Pattern of Stressor-Evoked Brain Activity Can Predict BP Reactivity

Share this content:
Pattern of Stressor-Evoked Brain Activity Can Predict BP Reactivity
Pattern of Stressor-Evoked Brain Activity Can Predict BP Reactivity

WEDNESDAY, Aug. 23, 2017 (HealthDay News) -- A multivariate pattern of stressor-evoked brain activity can predict individual differences in blood pressure (BP) reactivity, according to a study published online Aug. 23 in the Journal of the American Heart Association.

Peter J. Gianaros, Ph.D., from the University of Pittsburgh, and colleagues enrolled 310 community-dwelling adults who underwent functional magnetic resonance imaging with concurrent BP monitoring while completing a standardized battery of stressor tasks. The authors sought to examine whether a pattern of stressor-evoked brain activity could reliably predict individual differences in BP reactivity.

The researchers found that the battery evoked an increase in systolic and diastolic BP relative to a non-stressor baseline period across individuals. In a training subsample (206 participants), a multivariate pattern of stressor-evoked functional magnetic resonance imaging activity was identified using cross-validation and machine learning approaches, including dimensionality reduction and linear shrinkage models. In an independent subsample used for testing and replication (104 individuals), this pattern reliably predicted both systolic and diastolic BP reactivity. Brain areas that were strongly predictive included those implicated in psychological stressor processing and cardiovascular responding through autonomic pathways, such as the medial prefrontal cortex, anterior cingulate cortex, and insula.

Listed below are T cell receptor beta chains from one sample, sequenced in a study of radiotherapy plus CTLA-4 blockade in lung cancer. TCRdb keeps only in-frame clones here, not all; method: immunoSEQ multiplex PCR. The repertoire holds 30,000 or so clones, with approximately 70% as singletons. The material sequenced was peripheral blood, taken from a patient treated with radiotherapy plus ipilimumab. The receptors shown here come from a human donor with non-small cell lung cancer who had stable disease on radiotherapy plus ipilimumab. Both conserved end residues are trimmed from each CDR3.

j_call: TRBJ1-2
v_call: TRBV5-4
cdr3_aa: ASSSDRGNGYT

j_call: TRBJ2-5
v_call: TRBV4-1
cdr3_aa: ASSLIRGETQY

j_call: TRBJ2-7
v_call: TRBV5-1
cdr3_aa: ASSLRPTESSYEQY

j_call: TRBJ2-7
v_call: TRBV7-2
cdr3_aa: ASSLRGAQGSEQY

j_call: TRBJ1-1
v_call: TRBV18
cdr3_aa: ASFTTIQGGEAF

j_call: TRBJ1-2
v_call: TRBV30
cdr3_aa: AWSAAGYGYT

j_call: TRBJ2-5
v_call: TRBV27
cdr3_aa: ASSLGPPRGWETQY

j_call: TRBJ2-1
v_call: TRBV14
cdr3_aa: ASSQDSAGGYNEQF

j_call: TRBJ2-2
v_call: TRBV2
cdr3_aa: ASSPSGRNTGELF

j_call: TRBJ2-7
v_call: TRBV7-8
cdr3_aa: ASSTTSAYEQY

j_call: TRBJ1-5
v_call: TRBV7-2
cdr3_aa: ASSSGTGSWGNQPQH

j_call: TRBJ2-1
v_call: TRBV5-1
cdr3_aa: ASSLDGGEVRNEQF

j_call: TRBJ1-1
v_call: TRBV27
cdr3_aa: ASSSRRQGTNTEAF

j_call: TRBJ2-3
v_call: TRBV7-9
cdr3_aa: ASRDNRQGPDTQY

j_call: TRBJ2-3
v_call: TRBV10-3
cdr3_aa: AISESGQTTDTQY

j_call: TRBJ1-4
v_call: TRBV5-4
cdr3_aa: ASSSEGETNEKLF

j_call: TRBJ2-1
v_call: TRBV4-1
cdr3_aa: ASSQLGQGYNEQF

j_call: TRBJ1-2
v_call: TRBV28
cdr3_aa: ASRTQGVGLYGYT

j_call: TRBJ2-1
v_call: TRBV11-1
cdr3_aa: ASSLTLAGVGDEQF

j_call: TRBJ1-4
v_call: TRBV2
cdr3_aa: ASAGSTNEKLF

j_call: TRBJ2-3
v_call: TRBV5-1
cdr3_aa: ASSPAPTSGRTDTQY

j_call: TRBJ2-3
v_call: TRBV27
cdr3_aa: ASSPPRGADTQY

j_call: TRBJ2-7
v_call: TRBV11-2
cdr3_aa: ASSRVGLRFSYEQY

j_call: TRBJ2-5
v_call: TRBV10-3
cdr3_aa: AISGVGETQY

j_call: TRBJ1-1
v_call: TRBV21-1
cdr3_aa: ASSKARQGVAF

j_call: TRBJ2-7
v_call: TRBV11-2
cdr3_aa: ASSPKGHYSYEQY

"A novel multivariate pattern of stressor-evoked brain activity may comprise a phenotype that partly accounts for individual differences in BP reactivity, a stress-related cardiovascular risk factor," the authors write.

Abstract/Full Text

Share this content:

is free, fast, and customized just for you!

Already a member?

Sign In Now »


Sign up for myCME e-newsletters


Drug Lookup

Browse drugs by: BrandGenericDisease

Trending Activities

All Professions

More in Home

Opioid Rx, Dosing Often Excessive in Dialysis Patients

Opioid Rx, Dosing Often Excessive in Dialysis Patients

High-risk dialysis population also subject to the risks of long-term opioid use

Nonadherence to Statins  ACEIs/ARBs Risky Post MI

Nonadherence to Statins + ACEIs/ARBs Risky Post MI

Adherence to beta-blockers may not be as beneficial to patients after myocardial infarction

Pulse Ox  Auscultation Reliable for Congenital Heart Screening

Pulse Ox + Auscultation Reliable for Congenital Heart ...

The method significantly improves detection rate of major CHD in newborns

is free, fast, and customized just for you!

Already a member?

Sign In Now »